*Some Adult Language
THE BIGGEST SIN
The latest ratings show GENERAL HOSPITAL behind ONE LIFE TO LIVE for a good reason. It’s called overrunning a once-great soap with nothing but newbies. And expecting one veteran to carry the entire show.
“Sonny, there is so much about me that you don’t know.” –Reese
“I don’t care why you came. I just thought that you and me would’ve been reason enough to stay.” -Sonny
Usually, I’ll know within two days of the following week what my topic will be for channeling. Hell, sometimes I’ve got something waiting in the wings as I’m proofing. But lately?
I’d rather read columns by other soap fans, and have – marveling at one person’s ability to use a vast vocabulary for the same repetitious story ideas and characters, another’s encyclopedia of knowledge on the history and current events, using recaps as a backdrop with which to critique improvements.
This week’s channeling set out to understand why GENERAL HOSPITAL writers chose to, yet again, throw newcomers at Sonny, then give the leftovers – without a continuity editor – window dressing, specifically surrounding the sudden reveal that Reese is (brace yourselves) Charlotte Caroline and Carly is her high school best friend, Carly who appropriated Reese’s real name and fought with Reese before a car accident ended the rest.
In reading last week’s spoilers, even I lost my place several times between the Caroline, Charlotte and Carly revisionist back story before realizing, these women were played by complete GH newcomers, who’d taken over the roles within months, the teen versions in flashbacks, within days. So, why should I care about this latest incident?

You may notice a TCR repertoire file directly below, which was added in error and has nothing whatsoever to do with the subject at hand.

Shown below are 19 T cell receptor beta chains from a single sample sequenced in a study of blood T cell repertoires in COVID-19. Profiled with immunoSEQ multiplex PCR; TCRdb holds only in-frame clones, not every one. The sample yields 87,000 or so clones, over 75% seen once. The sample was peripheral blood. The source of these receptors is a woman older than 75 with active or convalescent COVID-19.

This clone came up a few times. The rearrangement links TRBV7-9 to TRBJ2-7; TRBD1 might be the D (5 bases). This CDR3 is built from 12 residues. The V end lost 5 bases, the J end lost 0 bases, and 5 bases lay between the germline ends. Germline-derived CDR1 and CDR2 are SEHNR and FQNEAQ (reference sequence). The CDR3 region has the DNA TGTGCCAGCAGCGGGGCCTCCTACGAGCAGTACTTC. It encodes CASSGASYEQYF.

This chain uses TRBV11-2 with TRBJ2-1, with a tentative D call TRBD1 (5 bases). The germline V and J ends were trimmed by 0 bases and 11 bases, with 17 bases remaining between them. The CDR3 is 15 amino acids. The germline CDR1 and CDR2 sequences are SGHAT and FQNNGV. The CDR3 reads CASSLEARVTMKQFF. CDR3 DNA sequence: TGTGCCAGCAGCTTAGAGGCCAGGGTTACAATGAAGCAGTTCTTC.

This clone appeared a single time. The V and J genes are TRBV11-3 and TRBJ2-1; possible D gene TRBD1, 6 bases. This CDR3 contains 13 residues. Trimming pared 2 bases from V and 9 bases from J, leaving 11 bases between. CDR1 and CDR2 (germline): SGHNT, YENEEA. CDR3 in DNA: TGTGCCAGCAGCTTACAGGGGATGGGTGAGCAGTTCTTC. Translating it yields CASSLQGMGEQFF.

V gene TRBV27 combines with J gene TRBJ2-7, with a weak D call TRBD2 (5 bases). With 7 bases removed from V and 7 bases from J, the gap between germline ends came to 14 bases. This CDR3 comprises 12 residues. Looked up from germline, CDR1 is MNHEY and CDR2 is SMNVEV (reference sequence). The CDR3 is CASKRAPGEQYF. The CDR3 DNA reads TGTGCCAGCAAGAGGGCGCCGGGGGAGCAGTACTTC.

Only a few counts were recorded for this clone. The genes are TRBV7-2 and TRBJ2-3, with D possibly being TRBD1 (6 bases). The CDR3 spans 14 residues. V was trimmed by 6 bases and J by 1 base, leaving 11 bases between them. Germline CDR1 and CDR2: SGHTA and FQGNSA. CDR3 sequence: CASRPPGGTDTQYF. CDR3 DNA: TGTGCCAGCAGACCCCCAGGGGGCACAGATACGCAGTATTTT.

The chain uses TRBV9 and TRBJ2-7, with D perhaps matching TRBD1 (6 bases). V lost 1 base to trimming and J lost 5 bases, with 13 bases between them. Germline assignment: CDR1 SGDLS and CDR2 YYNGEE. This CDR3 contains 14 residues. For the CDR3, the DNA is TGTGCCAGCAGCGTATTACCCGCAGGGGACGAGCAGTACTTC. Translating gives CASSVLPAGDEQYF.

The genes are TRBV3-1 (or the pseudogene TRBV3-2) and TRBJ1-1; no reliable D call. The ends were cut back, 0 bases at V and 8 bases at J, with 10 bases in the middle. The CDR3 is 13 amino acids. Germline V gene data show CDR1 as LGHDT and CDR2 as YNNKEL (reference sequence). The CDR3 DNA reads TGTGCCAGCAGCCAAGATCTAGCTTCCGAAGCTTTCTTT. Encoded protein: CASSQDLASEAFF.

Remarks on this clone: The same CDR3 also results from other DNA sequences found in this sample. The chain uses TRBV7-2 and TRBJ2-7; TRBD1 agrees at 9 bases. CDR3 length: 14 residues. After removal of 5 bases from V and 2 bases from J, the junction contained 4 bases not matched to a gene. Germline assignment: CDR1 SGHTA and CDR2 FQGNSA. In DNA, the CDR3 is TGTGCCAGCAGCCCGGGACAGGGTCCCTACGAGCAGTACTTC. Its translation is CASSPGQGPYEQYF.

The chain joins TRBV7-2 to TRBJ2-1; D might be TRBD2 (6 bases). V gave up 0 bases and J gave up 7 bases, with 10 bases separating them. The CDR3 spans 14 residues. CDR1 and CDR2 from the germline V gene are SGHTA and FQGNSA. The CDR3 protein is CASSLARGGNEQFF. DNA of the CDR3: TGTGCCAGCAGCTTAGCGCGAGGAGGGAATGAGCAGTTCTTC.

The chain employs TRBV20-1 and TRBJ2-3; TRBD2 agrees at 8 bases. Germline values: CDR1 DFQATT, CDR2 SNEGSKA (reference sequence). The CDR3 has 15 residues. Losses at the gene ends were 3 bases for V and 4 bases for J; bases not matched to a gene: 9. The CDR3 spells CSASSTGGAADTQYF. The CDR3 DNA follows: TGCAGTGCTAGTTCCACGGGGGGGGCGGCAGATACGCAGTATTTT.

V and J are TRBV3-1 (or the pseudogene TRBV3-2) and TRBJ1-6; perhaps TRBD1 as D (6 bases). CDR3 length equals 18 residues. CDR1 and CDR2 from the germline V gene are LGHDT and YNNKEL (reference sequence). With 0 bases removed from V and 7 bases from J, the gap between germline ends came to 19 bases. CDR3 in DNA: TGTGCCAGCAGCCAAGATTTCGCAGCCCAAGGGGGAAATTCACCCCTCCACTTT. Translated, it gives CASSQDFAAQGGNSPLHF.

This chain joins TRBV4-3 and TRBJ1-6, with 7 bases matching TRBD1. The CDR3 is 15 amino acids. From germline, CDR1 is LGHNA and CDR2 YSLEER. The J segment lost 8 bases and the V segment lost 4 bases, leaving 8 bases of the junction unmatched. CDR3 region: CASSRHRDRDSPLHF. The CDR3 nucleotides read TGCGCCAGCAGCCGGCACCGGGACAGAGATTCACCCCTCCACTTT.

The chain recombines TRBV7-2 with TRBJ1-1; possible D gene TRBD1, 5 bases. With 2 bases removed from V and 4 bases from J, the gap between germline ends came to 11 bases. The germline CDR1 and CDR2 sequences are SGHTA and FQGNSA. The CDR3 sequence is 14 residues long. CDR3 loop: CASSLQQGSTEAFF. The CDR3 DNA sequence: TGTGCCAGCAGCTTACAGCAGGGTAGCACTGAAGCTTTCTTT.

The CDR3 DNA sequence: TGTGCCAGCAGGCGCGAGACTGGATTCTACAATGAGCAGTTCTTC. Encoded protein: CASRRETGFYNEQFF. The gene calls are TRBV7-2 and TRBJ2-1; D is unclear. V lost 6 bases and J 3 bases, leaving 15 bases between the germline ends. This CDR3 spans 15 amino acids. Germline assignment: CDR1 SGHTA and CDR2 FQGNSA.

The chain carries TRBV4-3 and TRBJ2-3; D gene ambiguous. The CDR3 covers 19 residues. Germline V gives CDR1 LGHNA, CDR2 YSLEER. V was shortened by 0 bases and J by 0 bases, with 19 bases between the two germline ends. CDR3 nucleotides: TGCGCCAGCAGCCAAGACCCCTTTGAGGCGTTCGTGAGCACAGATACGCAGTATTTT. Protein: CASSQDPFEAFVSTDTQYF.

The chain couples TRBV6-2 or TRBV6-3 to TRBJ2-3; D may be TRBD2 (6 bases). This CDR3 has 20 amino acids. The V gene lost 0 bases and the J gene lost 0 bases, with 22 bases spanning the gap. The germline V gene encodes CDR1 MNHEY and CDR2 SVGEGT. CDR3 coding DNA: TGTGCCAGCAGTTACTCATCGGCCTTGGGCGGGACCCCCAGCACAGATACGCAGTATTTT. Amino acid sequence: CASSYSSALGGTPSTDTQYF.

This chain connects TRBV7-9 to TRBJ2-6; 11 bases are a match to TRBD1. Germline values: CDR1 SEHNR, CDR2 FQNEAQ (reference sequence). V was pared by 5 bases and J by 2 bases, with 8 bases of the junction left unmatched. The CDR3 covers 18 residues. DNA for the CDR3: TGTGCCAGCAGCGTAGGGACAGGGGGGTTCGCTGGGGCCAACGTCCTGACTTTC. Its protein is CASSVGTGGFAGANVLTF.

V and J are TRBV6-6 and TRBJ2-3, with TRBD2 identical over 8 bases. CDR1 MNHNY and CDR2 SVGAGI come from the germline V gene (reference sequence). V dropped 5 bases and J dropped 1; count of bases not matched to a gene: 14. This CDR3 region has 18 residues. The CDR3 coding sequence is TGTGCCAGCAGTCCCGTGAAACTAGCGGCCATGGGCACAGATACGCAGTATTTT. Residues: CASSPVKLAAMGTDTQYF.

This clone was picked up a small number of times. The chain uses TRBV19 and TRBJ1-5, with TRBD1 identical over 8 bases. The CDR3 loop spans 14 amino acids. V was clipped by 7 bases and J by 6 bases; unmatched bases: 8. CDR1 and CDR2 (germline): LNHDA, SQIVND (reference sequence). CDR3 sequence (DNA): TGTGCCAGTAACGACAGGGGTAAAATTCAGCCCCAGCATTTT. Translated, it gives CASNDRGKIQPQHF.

I really don’t. And yet, I find myself caring much more about another newcomer filling a veteran’s shoes in the story of Maxie and B.J.’s Heart, revisited.
Kirsten Storms (ex-Belle, DAYS OF OUR LIVES) took over for Robyn Richards just a month ago over fan furor. Nobody understood why THE POWERS THAT BE [TPTB] would do this for the second time; throw away a perfectly decent young actress who embodied Maxie from the beginning of the 1994/95, Emmy-award-winning “B.J.’s Heart” story right before a possible Emmy-award-winning revisit. Or why TPTB could not be bothered to make any effort (the same kind of effort afforded Tyler Christopher/Nikolas in allowing him time off to film Steven Spielberg’s mini-series, Into The West, Tony Geary/Luke his fifty million vacation breaks throughout the year, Maurice Benard/Sonny his lucrative contract that somehow translates into commandeering almost all of the running stories on-screen) to keep the original Felicia in Kristina Wagner, when all she wanted was a financial reason to stick around for a more full-time haul this summer (she’d already signed up for college courses in her pursuit of an education degree).